January 2016 Bar Bulletin
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January 2016 Bar Bulletin

Three Potentially Useful Data Types in a Computer

By Bill Roberts


There are many places potentially useful data can reside in a Windows computer hard drive. The types of data regions can be thought of in three categories:

• When most people think of “computer files” they think of user files. These are the documents and files we create and edit on the computer.

• System files are considered to be the files that make up critical parts of the Windows operating system and installed software.

• Inaccessible data refers to the many parts of the hard drive where data may reside, but are not accessible to any computer user, not even to Windows. This is frequently where the most interesting information is found.

User Files

Windows keeps documents and settings segregated for each computer user. When a user logs onto a computer, the user is only allowed access to the portion of the hard drive that is dedicated to them. Other documents and files are not visible. While this user’s documents are freely available to this user account, no other user has access to this user’s documents. One exception is shared files, which are available to any user.

Many user files are dedicated to their respective owner, but are not readily directly accessible to any user, not even the owner. These files include all of the Outlook data files used to manage email. Even if the “Deleted Items” folder is emptied, the deleted items can remain for forensic examination.

System Files

System files are generally hidden from users and users’ programs. These files include many interesting areas. The Temp folder contains files that may have been viewed from the Internet. The Recent folder contains shortcuts to recently run programs, including when they were executed and with which parameters, such as which files have been viewed on removable media such as USB drives.

Windows stores vast amounts of user and computer activity information in the Registry. The Registry is a set of data files that keeps track of many things, including when users have logged on and off, even for user accounts that have been deleted. The Registry also contains details about any USB devices that have ever been connected to the computer. It can also contain user IDs and passwords for websites that have been visited.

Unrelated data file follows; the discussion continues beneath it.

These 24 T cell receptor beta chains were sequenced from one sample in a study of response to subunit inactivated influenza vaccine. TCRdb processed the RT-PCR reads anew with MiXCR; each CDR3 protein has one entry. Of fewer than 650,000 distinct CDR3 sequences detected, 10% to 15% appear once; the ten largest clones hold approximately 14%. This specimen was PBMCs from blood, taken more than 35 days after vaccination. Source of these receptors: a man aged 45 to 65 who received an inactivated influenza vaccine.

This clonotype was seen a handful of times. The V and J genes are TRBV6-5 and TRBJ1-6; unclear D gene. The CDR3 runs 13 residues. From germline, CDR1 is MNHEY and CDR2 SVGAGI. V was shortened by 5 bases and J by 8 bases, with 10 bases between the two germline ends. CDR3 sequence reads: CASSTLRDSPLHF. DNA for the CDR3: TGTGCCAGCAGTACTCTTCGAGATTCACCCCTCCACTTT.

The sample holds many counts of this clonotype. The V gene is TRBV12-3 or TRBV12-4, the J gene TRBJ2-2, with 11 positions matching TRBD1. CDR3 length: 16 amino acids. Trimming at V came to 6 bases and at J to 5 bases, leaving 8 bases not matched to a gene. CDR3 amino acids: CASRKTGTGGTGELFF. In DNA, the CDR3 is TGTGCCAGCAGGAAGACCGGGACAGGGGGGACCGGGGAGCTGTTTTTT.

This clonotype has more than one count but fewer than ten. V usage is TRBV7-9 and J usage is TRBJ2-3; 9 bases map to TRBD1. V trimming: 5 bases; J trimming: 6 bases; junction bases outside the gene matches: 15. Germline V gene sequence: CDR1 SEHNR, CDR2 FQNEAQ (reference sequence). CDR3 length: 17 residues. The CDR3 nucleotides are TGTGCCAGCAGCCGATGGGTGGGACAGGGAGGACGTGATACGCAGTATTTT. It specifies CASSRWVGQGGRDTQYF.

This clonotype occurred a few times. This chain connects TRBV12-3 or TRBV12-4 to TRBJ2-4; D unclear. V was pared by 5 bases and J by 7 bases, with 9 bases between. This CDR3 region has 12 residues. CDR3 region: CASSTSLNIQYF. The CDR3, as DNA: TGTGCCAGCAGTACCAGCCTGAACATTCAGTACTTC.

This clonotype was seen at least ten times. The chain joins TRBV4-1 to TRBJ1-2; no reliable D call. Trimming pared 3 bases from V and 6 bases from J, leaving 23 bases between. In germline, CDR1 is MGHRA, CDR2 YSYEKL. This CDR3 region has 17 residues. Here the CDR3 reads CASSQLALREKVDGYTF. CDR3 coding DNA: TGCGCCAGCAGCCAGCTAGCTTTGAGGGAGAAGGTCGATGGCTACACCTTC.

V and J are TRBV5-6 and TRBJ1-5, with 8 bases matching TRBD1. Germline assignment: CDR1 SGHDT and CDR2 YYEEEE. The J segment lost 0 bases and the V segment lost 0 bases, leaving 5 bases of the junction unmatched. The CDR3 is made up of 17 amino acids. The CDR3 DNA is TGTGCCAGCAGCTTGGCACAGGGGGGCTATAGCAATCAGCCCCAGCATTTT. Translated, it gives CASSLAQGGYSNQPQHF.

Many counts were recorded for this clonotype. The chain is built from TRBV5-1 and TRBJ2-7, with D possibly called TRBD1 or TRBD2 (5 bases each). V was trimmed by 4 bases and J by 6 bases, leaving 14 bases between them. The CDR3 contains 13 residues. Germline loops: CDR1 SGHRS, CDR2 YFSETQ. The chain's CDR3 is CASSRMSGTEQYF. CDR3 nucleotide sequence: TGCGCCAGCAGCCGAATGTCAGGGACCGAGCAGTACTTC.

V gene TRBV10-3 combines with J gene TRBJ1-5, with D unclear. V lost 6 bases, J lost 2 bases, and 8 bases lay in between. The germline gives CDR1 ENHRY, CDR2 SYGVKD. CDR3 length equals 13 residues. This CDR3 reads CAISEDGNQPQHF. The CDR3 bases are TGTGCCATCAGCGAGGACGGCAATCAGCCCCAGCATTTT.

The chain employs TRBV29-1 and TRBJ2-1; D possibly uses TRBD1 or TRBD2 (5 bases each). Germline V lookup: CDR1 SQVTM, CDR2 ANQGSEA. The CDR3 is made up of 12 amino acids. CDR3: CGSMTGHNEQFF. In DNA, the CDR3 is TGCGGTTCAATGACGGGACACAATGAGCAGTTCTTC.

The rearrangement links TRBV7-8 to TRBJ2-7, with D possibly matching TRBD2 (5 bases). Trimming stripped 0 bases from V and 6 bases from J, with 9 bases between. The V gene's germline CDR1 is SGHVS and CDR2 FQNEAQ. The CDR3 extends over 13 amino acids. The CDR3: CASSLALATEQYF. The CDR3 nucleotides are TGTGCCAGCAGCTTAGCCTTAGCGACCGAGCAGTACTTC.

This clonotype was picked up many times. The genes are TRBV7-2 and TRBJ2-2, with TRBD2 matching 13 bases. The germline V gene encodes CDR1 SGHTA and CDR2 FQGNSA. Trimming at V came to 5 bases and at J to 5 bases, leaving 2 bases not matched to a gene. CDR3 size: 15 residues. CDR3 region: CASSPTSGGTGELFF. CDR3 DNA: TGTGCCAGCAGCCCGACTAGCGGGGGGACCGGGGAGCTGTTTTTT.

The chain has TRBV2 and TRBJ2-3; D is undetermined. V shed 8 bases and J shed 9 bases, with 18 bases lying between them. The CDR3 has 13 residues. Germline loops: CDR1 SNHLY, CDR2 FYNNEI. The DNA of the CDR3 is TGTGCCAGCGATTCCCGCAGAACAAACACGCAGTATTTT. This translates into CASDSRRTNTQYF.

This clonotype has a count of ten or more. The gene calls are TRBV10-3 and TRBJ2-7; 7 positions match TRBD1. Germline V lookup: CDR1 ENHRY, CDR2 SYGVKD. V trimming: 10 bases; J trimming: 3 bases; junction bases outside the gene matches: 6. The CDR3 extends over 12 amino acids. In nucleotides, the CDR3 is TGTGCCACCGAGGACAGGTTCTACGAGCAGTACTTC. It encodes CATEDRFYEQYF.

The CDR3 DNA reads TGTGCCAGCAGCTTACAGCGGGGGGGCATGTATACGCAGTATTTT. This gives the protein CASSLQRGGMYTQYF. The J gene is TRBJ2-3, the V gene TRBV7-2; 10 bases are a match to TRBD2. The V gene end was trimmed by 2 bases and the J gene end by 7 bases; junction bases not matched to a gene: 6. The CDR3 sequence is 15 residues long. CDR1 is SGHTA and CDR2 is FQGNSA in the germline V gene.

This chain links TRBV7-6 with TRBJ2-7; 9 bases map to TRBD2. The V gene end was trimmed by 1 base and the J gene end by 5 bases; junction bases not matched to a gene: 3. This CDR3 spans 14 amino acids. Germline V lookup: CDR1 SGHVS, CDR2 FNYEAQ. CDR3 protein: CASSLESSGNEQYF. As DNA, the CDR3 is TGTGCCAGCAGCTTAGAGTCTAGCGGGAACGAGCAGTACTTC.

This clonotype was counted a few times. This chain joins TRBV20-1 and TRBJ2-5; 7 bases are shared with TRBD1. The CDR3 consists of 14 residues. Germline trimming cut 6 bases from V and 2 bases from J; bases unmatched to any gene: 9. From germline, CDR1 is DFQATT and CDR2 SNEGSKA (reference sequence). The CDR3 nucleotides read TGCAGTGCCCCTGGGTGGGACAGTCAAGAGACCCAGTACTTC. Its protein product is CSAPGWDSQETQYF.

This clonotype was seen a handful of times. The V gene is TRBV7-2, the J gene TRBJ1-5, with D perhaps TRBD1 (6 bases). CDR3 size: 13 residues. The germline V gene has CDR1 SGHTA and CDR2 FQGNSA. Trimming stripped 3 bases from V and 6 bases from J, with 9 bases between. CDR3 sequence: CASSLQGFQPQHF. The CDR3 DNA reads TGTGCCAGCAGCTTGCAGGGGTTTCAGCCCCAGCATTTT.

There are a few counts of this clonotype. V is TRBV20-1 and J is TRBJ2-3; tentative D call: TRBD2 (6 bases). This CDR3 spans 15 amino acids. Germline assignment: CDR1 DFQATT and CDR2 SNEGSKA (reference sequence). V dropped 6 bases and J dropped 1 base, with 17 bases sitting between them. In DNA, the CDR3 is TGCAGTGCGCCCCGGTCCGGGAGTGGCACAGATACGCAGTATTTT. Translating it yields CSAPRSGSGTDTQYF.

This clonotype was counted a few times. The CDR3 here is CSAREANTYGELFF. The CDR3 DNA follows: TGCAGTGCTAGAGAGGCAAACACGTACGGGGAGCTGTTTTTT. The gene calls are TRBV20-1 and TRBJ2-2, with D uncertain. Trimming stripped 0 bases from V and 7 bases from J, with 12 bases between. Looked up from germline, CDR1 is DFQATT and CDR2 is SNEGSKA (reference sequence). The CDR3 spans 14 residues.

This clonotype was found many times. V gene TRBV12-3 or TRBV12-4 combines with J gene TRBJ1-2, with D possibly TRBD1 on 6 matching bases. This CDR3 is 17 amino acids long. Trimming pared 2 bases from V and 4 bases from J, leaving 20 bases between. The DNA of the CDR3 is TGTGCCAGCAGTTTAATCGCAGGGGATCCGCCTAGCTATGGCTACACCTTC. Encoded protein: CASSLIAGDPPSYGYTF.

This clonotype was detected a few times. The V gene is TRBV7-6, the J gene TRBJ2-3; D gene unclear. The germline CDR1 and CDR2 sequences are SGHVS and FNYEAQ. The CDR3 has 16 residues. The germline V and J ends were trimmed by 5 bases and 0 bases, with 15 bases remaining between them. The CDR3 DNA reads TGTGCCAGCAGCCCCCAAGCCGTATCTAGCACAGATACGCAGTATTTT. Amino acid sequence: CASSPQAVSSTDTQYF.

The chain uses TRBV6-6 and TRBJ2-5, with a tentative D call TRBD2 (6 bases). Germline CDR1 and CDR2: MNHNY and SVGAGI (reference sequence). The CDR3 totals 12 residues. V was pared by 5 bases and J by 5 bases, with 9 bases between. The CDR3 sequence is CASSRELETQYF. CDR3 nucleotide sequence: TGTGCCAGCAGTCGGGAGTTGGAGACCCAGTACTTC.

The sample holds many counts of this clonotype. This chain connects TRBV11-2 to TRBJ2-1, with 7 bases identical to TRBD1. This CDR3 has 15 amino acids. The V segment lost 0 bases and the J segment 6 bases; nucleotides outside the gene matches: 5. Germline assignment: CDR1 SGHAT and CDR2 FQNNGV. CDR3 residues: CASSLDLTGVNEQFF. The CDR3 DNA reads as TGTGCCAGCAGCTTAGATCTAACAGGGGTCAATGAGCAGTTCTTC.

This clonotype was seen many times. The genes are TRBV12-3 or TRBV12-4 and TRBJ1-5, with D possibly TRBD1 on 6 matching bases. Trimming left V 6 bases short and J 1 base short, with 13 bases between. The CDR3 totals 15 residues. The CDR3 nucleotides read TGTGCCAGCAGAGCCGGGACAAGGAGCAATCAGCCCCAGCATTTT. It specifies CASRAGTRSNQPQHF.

The Recycle Bin contains deleted files for easy recovery. If anything happens to be in the Recycle Bin when Windows does an update, these files are memorialized in system restore files accessible only to the Windows Restore program.

Windows at times stores the memory contents on the hard drive to use it as if it were additional RAM. This is referred to as a paging file or virtual memory. This is completely invisible to the computer user. The contents of the paging file can be fresh or quite old, depending upon the amount of RAM that has been called for.

One way to shut off a computer and quickly return to the same state is to invoke hibernation. When this is done, the entire contents of RAM are stored in a file called hiberfile.sys, which is again invisible to the user. The hibernation file can also contain information from prior usage.

Windows also keeps track of searches on the local hard drive. These searches are done automatically when some programs start up.

Inaccessible Data

There are many areas of the hard disk that contain data that aren’t viewable by any user or even Windows. Forensic software is able to retrieve these data.

The most common area is deleted files. Although files can be restored from the Recycle Bin, once the Recycle Bin has been emptied, the data cannot be viewed by Windows or the user. However, they are still available to forensic software until the disk sectors have been overwritten.

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